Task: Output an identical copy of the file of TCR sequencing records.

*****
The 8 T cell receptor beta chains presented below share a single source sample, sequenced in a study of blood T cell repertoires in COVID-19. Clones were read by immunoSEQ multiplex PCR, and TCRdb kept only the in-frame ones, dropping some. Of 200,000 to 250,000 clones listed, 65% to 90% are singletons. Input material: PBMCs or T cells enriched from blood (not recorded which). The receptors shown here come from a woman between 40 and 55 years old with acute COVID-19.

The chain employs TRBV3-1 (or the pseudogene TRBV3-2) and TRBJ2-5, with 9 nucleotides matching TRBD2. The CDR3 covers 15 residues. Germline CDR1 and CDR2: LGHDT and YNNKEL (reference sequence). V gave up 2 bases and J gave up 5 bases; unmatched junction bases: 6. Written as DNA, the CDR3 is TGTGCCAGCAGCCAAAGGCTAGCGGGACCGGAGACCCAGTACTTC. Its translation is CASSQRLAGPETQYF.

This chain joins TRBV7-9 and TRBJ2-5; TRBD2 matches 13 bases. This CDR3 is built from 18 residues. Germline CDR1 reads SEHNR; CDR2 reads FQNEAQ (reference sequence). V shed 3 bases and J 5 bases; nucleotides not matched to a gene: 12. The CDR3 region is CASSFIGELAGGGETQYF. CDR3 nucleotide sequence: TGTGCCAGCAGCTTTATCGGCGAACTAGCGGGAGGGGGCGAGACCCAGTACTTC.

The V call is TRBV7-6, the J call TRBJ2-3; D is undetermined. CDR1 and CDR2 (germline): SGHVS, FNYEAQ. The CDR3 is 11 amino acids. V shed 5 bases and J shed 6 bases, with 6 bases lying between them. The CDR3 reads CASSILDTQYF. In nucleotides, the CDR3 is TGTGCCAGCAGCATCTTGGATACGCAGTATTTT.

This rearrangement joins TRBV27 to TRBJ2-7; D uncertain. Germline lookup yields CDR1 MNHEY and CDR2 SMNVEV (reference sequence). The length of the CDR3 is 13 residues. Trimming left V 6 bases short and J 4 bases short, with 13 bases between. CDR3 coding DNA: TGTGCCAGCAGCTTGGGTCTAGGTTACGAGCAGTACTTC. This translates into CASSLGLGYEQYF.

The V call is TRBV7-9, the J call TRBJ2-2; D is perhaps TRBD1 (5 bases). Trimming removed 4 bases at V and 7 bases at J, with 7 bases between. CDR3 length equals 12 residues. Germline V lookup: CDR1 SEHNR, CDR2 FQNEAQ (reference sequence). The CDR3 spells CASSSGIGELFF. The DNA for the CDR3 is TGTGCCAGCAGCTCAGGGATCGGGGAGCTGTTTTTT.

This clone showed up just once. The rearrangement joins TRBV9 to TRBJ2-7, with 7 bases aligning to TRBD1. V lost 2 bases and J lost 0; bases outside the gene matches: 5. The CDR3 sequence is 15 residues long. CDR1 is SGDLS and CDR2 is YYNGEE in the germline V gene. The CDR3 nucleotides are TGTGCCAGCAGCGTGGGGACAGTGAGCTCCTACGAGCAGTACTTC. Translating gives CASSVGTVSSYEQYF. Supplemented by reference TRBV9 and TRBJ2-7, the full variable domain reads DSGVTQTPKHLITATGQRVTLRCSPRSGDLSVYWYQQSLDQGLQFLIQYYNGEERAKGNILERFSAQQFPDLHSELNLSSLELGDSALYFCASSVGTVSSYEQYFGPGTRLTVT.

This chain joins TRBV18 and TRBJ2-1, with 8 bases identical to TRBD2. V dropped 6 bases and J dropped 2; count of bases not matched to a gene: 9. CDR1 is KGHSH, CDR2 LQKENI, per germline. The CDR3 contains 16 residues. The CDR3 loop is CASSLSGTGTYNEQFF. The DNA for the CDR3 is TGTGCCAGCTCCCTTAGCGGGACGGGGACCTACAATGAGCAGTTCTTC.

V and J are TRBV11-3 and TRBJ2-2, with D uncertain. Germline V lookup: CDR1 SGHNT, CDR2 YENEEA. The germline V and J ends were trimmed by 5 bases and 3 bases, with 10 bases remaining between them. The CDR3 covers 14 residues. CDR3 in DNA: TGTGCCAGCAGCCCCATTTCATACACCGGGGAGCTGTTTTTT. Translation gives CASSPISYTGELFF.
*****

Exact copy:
The 8 T cell receptor beta chains presented below share a single source sample, sequenced in a study of blood T cell repertoires in COVID-19. Clones were read by immunoSEQ multiplex PCR, and TCRdb kept only the in-frame ones, dropping some. Of 200,000 to 250,000 clones listed, 65% to 90% are singletons. Input material: PBMCs or T cells enriched from blood (not recorded which). The receptors shown here come from a woman between 40 and 55 years old with acute COVID-19.

The chain employs TRBV3-1 (or the pseudogene TRBV3-2) and TRBJ2-5, with 9 nucleotides matching TRBD2. The CDR3 covers 15 residues. Germline CDR1 and CDR2: LGHDT and YNNKEL (reference sequence). V gave up 2 bases and J gave up 5 bases; unmatched junction bases: 6. Written as DNA, the CDR3 is TGTGCCAGCAGCCAAAGGCTAGCGGGACCGGAGACCCAGTACTTC. Its translation is CASSQRLAGPETQYF.

This chain joins TRBV7-9 and TRBJ2-5; TRBD2 matches 13 bases. This CDR3 is built from 18 residues. Germline CDR1 reads SEHNR; CDR2 reads FQNEAQ (reference sequence). V shed 3 bases and J 5 bases; nucleotides not matched to a gene: 12. The CDR3 region is CASSFIGELAGGGETQYF. CDR3 nucleotide sequence: TGTGCCAGCAGCTTTATCGGCGAACTAGCGGGAGGGGGCGAGACCCAGTACTTC.

The V call is TRBV7-6, the J call TRBJ2-3; D is undetermined. CDR1 and CDR2 (germline): SGHVS, FNYEAQ. The CDR3 is 11 amino acids. V shed 5 bases and J shed 6 bases, with 6 bases lying between them. The CDR3 reads CASSILDTQYF. In nucleotides, the CDR3 is TGTGCCAGCAGCATCTTGGATACGCAGTATTTT.

This rearrangement joins TRBV27 to TRBJ2-7; D uncertain. Germline lookup yields CDR1 MNHEY and CDR2 SMNVEV (reference sequence). The length of the CDR3 is 13 residues. Trimming left V 6 bases short and J 4 bases short, with 13 bases between. CDR3 coding DNA: TGTGCCAGCAGCTTGGGTCTAGGTTACGAGCAGTACTTC. This translates into CASSLGLGYEQYF.

The V call is TRBV7-9, the J call TRBJ2-2; D is perhaps TRBD1 (5 bases). Trimming removed 4 bases at V and 7 bases at J, with 7 bases between. CDR3 length equals 12 residues. Germline V lookup: CDR1 SEHNR, CDR2 FQNEAQ (reference sequence). The CDR3 spells CASSSGIGELFF. The DNA for the CDR3 is TGTGCCAGCAGCTCAGGGATCGGGGAGCTGTTTTTT.

This clone showed up just once. The rearrangement joins TRBV9 to TRBJ2-7, with 7 bases aligning to TRBD1. V lost 2 bases and J lost 0; bases outside the gene matches: 5. The CDR3 sequence is 15 residues long. CDR1 is SGDLS and CDR2 is YYNGEE in the germline V gene. The CDR3 nucleotides are TGTGCCAGCAGCGTGGGGACAGTGAGCTCCTACGAGCAGTACTTC. Translating gives CASSVGTVSSYEQYF. Supplemented by reference TRBV9 and TRBJ2-7, the full variable domain reads DSGVTQTPKHLITATGQRVTLRCSPRSGDLSVYWYQQSLDQGLQFLIQYYNGEERAKGNILERFSAQQFPDLHSELNLSSLELGDSALYFCASSVGTVSSYEQYFGPGTRLTVT.

This chain joins TRBV18 and TRBJ2-1, with 8 bases identical to TRBD2. V dropped 6 bases and J dropped 2; count of bases not matched to a gene: 9. CDR1 is KGHSH, CDR2 LQKENI, per germline. The CDR3 contains 16 residues. The CDR3 loop is CASSLSGTGTYNEQFF. The DNA for the CDR3 is TGTGCCAGCTCCCTTAGCGGGACGGGGACCTACAATGAGCAGTTCTTC.

V and J are TRBV11-3 and TRBJ2-2, with D uncertain. Germline V lookup: CDR1 SGHNT, CDR2 YENEEA. The germline V and J ends were trimmed by 5 bases and 3 bases, with 10 bases remaining between them. The CDR3 covers 14 residues. CDR3 in DNA: TGTGCCAGCAGCCCCATTTCATACACCGGGGAGCTGTTTTTT. Translation gives CASSPISYTGELFF.